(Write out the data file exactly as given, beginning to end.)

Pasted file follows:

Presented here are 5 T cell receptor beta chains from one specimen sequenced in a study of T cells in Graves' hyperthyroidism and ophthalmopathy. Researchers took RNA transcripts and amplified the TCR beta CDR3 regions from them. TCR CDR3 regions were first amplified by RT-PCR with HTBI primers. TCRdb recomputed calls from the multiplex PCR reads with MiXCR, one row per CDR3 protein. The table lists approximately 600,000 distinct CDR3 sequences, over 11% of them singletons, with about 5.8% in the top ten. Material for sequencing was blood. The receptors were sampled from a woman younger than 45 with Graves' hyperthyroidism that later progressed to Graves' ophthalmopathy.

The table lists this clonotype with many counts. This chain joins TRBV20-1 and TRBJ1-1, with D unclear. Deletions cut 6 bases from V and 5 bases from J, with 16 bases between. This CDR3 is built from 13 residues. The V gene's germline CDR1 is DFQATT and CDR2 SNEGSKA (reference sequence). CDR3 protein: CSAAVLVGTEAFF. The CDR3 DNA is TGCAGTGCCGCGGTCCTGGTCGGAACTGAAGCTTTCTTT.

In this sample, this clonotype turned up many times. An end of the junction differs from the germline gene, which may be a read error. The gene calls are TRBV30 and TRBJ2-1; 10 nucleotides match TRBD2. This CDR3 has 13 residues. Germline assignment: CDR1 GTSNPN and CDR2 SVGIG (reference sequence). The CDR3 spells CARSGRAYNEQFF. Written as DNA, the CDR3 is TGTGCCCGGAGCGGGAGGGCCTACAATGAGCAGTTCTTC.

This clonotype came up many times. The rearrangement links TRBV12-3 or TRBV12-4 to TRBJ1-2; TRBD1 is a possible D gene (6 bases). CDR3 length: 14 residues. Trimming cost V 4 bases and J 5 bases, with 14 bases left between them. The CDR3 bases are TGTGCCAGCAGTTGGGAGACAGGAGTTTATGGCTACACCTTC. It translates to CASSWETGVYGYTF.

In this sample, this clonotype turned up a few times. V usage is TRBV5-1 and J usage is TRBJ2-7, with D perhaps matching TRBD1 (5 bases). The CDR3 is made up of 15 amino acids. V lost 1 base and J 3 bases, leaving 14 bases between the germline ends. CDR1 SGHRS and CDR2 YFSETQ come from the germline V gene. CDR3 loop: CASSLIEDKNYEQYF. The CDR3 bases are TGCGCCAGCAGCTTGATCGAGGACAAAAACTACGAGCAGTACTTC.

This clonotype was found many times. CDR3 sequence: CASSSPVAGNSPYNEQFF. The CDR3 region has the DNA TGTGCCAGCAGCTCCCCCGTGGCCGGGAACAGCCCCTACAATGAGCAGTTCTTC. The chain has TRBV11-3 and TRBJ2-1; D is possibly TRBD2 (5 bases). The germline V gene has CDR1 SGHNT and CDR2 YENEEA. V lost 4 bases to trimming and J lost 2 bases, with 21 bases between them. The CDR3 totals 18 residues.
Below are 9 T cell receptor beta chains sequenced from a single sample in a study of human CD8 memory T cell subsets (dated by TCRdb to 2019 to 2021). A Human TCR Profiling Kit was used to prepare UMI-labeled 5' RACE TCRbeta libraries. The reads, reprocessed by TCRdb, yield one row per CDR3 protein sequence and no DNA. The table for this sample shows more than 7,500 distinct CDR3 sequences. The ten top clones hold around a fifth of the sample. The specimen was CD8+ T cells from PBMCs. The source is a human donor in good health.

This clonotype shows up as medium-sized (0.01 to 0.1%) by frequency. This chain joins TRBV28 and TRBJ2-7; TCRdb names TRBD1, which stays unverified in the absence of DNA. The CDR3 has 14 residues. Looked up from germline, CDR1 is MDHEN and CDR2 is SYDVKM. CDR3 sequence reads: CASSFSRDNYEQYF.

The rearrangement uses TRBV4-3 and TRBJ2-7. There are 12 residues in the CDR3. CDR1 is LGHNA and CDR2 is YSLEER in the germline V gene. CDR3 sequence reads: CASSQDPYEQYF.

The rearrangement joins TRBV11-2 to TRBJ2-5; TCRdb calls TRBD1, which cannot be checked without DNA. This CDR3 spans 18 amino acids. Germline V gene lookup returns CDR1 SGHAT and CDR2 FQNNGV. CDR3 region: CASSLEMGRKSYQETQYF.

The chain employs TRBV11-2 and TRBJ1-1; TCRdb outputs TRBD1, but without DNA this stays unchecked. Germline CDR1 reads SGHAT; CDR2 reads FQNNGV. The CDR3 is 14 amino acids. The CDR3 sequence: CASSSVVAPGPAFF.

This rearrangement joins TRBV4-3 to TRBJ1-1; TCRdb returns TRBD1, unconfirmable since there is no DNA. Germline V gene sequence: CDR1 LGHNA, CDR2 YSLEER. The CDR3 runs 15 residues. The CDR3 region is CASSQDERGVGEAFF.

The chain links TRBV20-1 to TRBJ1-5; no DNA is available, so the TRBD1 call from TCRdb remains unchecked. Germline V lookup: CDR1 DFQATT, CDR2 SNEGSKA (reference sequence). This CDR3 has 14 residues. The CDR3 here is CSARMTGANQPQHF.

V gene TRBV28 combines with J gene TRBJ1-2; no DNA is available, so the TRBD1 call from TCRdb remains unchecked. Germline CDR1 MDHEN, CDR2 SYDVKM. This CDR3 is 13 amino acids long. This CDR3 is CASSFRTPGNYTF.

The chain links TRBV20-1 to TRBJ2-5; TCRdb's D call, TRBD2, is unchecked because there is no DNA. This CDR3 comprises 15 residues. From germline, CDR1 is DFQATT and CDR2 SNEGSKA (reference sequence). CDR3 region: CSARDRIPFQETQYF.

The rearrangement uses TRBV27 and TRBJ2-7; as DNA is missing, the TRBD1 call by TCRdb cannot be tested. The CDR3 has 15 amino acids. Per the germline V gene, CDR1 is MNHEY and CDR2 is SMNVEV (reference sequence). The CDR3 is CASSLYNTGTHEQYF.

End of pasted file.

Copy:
Presented here are 5 T cell receptor beta chains from one specimen sequenced in a study of T cells in Graves' hyperthyroidism and ophthalmopathy. Researchers took RNA transcripts and amplified the TCR beta CDR3 regions from them. TCR CDR3 regions were first amplified by RT-PCR with HTBI primers. TCRdb recomputed calls from the multiplex PCR reads with MiXCR, one row per CDR3 protein. The table lists approximately 600,000 distinct CDR3 sequences, over 11% of them singletons, with about 5.8% in the top ten. Material for sequencing was blood. The receptors were sampled from a woman younger than 45 with Graves' hyperthyroidism that later progressed to Graves' ophthalmopathy.

The table lists this clonotype with many counts. This chain joins TRBV20-1 and TRBJ1-1, with D unclear. Deletions cut 6 bases from V and 5 bases from J, with 16 bases between. This CDR3 is built from 13 residues. The V gene's germline CDR1 is DFQATT and CDR2 SNEGSKA (reference sequence). CDR3 protein: CSAAVLVGTEAFF. The CDR3 DNA is TGCAGTGCCGCGGTCCTGGTCGGAACTGAAGCTTTCTTT.

In this sample, this clonotype turned up many times. An end of the junction differs from the germline gene, which may be a read error. The gene calls are TRBV30 and TRBJ2-1; 10 nucleotides match TRBD2. This CDR3 has 13 residues. Germline assignment: CDR1 GTSNPN and CDR2 SVGIG (reference sequence). The CDR3 spells CARSGRAYNEQFF. Written as DNA, the CDR3 is TGTGCCCGGAGCGGGAGGGCCTACAATGAGCAGTTCTTC.

This clonotype came up many times. The rearrangement links TRBV12-3 or TRBV12-4 to TRBJ1-2; TRBD1 is a possible D gene (6 bases). CDR3 length: 14 residues. Trimming cost V 4 bases and J 5 bases, with 14 bases left between them. The CDR3 bases are TGTGCCAGCAGTTGGGAGACAGGAGTTTATGGCTACACCTTC. It translates to CASSWETGVYGYTF.

In this sample, this clonotype turned up a few times. V usage is TRBV5-1 and J usage is TRBJ2-7, with D perhaps matching TRBD1 (5 bases). The CDR3 is made up of 15 amino acids. V lost 1 base and J 3 bases, leaving 14 bases between the germline ends. CDR1 SGHRS and CDR2 YFSETQ come from the germline V gene. CDR3 loop: CASSLIEDKNYEQYF. The CDR3 bases are TGCGCCAGCAGCTTGATCGAGGACAAAAACTACGAGCAGTACTTC.

This clonotype was found many times. CDR3 sequence: CASSSPVAGNSPYNEQFF. The CDR3 region has the DNA TGTGCCAGCAGCTCCCCCGTGGCCGGGAACAGCCCCTACAATGAGCAGTTCTTC. The chain has TRBV11-3 and TRBJ2-1; D is possibly TRBD2 (5 bases). The germline V gene has CDR1 SGHNT and CDR2 YENEEA. V lost 4 bases to trimming and J lost 2 bases, with 21 bases between them. The CDR3 totals 18 residues.
Below are 9 T cell receptor beta chains sequenced from a single sample in a study of human CD8 memory T cell subsets (dated by TCRdb to 2019 to 2021). A Human TCR Profiling Kit was used to prepare UMI-labeled 5' RACE TCRbeta libraries. The reads, reprocessed by TCRdb, yield one row per CDR3 protein sequence and no DNA. The table for this sample shows more than 7,500 distinct CDR3 sequences. The ten top clones hold around a fifth of the sample. The specimen was CD8+ T cells from PBMCs. The source is a human donor in good health.

This clonotype shows up as medium-sized (0.01 to 0.1%) by frequency. This chain joins TRBV28 and TRBJ2-7; TCRdb names TRBD1, which stays unverified in the absence of DNA. The CDR3 has 14 residues. Looked up from germline, CDR1 is MDHEN and CDR2 is SYDVKM. CDR3 sequence reads: CASSFSRDNYEQYF.

The rearrangement uses TRBV4-3 and TRBJ2-7. There are 12 residues in the CDR3. CDR1 is LGHNA and CDR2 is YSLEER in the germline V gene. CDR3 sequence reads: CASSQDPYEQYF.

The rearrangement joins TRBV11-2 to TRBJ2-5; TCRdb calls TRBD1, which cannot be checked without DNA. This CDR3 spans 18 amino acids. Germline V gene lookup returns CDR1 SGHAT and CDR2 FQNNGV. CDR3 region: CASSLEMGRKSYQETQYF.

The chain employs TRBV11-2 and TRBJ1-1; TCRdb outputs TRBD1, but without DNA this stays unchecked. Germline CDR1 reads SGHAT; CDR2 reads FQNNGV. The CDR3 is 14 amino acids. The CDR3 sequence: CASSSVVAPGPAFF.

This rearrangement joins TRBV4-3 to TRBJ1-1; TCRdb returns TRBD1, unconfirmable since there is no DNA. Germline V gene sequence: CDR1 LGHNA, CDR2 YSLEER. The CDR3 runs 15 residues. The CDR3 region is CASSQDERGVGEAFF.

The chain links TRBV20-1 to TRBJ1-5; no DNA is available, so the TRBD1 call from TCRdb remains unchecked. Germline V lookup: CDR1 DFQATT, CDR2 SNEGSKA (reference sequence). This CDR3 has 14 residues. The CDR3 here is CSARMTGANQPQHF.

V gene TRBV28 combines with J gene TRBJ1-2; no DNA is available, so the TRBD1 call from TCRdb remains unchecked. Germline CDR1 MDHEN, CDR2 SYDVKM. This CDR3 is 13 amino acids long. This CDR3 is CASSFRTPGNYTF.

The chain links TRBV20-1 to TRBJ2-5; TCRdb's D call, TRBD2, is unchecked because there is no DNA. This CDR3 comprises 15 residues. From germline, CDR1 is DFQATT and CDR2 SNEGSKA (reference sequence). CDR3 region: CSARDRIPFQETQYF.

The rearrangement uses TRBV27 and TRBJ2-7; as DNA is missing, the TRBD1 call by TCRdb cannot be tested. The CDR3 has 15 amino acids. Per the germline V gene, CDR1 is MNHEY and CDR2 is SMNVEV (reference sequence). The CDR3 is CASSLYNTGTHEQYF.